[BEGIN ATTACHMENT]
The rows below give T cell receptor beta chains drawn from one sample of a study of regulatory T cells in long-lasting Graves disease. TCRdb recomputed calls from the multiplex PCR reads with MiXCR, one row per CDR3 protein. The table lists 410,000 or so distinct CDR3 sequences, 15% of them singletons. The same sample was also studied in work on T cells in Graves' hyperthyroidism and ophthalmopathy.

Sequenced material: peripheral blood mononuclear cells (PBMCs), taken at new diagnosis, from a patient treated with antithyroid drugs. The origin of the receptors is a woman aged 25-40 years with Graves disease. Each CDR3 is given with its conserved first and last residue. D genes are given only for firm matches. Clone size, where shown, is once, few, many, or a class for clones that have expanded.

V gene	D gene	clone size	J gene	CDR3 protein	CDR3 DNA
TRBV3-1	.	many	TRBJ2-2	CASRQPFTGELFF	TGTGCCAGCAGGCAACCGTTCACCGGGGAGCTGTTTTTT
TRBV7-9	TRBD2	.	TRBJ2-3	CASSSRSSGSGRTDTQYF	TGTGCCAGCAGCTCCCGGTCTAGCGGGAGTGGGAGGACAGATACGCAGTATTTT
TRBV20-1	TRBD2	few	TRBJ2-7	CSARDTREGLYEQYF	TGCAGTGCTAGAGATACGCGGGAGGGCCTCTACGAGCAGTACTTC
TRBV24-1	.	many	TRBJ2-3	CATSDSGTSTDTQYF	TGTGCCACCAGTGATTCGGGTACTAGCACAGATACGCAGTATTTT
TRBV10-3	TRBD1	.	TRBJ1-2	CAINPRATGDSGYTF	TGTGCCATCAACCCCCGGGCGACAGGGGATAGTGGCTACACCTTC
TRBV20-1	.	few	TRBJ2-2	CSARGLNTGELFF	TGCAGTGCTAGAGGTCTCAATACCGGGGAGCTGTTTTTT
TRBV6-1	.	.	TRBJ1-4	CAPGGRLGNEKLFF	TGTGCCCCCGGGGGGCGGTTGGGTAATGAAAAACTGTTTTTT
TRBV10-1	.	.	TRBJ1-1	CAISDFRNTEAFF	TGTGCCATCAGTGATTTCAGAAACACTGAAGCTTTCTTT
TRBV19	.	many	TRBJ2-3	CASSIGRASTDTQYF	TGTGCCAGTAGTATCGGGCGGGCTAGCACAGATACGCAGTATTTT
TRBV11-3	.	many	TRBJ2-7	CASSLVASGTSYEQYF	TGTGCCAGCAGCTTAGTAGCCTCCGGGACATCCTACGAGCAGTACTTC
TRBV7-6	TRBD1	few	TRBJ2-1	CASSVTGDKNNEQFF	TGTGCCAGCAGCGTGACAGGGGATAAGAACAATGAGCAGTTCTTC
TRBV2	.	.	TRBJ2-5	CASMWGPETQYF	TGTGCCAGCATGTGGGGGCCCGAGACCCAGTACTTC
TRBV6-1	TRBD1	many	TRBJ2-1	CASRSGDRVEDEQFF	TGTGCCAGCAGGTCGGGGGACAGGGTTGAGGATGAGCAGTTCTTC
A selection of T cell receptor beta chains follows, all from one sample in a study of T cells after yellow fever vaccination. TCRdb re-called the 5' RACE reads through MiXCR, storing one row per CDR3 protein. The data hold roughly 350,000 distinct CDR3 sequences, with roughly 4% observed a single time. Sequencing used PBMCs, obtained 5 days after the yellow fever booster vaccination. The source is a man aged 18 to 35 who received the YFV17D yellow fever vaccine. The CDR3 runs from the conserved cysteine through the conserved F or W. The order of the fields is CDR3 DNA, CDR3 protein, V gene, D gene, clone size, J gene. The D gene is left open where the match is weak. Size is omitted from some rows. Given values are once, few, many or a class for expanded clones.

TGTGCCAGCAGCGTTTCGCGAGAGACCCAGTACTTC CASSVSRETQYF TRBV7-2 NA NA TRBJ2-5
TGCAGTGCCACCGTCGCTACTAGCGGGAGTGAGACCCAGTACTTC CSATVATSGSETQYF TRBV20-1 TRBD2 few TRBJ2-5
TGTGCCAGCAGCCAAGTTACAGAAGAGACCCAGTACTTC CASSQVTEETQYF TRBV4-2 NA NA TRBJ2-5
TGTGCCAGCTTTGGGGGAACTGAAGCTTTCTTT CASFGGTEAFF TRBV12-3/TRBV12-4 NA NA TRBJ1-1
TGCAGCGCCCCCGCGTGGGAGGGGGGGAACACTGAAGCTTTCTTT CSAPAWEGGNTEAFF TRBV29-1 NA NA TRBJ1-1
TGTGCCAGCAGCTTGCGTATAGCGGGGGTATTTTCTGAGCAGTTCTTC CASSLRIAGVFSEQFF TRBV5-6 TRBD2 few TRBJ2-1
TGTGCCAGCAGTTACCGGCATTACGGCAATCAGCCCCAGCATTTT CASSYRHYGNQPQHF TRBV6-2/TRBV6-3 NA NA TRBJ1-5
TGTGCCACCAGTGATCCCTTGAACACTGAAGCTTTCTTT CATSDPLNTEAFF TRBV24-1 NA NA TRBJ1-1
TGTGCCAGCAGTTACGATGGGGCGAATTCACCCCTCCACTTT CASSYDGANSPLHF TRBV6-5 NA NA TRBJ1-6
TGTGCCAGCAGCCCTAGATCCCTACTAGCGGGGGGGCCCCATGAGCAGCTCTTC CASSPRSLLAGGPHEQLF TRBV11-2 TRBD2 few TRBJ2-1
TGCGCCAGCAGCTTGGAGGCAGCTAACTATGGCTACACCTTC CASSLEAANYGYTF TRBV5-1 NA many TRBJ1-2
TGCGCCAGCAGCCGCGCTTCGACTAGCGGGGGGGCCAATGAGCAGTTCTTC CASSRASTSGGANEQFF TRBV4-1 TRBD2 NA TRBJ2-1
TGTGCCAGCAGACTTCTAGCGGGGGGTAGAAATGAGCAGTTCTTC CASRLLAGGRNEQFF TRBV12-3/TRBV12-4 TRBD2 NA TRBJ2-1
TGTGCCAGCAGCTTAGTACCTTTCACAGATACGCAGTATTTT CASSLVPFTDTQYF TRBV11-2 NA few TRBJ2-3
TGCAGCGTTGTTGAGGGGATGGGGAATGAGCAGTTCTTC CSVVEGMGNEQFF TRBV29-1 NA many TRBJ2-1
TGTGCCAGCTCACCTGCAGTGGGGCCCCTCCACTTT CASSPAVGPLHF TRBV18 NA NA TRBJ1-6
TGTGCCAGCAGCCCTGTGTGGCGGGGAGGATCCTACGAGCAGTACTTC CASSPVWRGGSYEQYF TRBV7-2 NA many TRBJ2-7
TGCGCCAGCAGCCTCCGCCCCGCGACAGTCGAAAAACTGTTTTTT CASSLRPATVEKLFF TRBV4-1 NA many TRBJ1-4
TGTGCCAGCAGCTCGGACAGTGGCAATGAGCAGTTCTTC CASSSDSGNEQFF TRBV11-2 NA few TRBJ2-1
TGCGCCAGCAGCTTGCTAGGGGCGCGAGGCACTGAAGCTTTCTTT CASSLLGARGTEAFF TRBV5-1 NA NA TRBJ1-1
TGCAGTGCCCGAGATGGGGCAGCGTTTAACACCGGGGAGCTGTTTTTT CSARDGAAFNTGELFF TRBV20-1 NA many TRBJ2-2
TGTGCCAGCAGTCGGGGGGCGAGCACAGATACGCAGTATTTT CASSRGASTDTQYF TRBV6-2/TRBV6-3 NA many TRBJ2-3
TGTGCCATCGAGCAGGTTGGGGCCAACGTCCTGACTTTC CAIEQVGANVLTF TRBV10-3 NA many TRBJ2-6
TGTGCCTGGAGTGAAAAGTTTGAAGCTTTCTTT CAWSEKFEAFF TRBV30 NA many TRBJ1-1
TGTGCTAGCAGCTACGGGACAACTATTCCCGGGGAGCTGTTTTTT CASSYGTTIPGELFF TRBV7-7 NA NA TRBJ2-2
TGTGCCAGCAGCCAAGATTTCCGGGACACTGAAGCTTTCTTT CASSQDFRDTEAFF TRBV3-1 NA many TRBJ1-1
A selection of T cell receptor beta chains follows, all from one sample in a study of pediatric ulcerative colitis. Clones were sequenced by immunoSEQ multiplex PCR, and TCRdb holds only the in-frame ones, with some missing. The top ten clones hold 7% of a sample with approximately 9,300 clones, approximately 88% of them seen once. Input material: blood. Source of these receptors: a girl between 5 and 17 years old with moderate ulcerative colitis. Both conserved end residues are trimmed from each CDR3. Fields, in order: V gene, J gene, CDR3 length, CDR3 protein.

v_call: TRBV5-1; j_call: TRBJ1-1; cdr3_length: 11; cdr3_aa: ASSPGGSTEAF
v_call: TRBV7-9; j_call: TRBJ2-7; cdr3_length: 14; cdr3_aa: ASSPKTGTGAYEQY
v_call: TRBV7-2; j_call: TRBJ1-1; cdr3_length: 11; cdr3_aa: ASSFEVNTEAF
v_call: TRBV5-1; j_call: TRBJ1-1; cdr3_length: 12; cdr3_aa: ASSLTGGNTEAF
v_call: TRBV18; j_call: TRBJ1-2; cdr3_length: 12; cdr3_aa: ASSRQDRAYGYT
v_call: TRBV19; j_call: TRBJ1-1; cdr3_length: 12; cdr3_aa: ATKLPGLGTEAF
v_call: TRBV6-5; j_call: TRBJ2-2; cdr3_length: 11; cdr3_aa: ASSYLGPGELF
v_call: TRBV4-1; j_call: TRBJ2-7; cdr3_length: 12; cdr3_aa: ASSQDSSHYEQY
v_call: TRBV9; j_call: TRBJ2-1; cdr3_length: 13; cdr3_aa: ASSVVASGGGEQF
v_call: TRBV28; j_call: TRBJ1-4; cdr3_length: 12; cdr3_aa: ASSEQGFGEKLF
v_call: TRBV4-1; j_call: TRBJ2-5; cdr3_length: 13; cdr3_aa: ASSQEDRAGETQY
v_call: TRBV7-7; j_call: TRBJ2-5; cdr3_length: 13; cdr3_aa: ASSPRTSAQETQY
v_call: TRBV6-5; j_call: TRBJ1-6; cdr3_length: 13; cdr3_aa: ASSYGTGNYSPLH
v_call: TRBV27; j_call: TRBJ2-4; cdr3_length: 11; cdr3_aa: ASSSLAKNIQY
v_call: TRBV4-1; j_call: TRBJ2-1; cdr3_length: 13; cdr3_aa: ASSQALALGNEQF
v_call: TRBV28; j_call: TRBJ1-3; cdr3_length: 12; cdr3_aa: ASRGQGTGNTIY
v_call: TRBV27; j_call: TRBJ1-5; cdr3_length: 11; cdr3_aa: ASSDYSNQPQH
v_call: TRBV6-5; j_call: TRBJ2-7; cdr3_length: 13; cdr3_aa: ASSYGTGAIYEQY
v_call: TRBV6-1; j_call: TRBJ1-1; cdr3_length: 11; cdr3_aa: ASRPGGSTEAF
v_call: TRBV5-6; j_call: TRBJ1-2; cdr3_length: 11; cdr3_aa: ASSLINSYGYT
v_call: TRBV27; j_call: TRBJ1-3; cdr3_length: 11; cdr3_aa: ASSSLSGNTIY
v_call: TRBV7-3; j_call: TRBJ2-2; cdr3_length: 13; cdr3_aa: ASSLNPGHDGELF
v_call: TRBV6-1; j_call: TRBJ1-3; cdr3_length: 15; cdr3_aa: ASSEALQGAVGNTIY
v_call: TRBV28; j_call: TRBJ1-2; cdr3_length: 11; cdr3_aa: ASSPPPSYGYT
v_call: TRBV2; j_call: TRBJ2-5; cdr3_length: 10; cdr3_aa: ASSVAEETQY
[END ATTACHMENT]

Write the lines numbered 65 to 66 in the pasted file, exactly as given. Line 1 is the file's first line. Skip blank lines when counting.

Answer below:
v_call: TRBV27; j_call: TRBJ1-3; cdr3_length: 11; cdr3_aa: ASSSLSGNTIY
v_call: TRBV7-3; j_call: TRBJ2-2; cdr3_length: 13; cdr3_aa: ASSLNPGHDGELF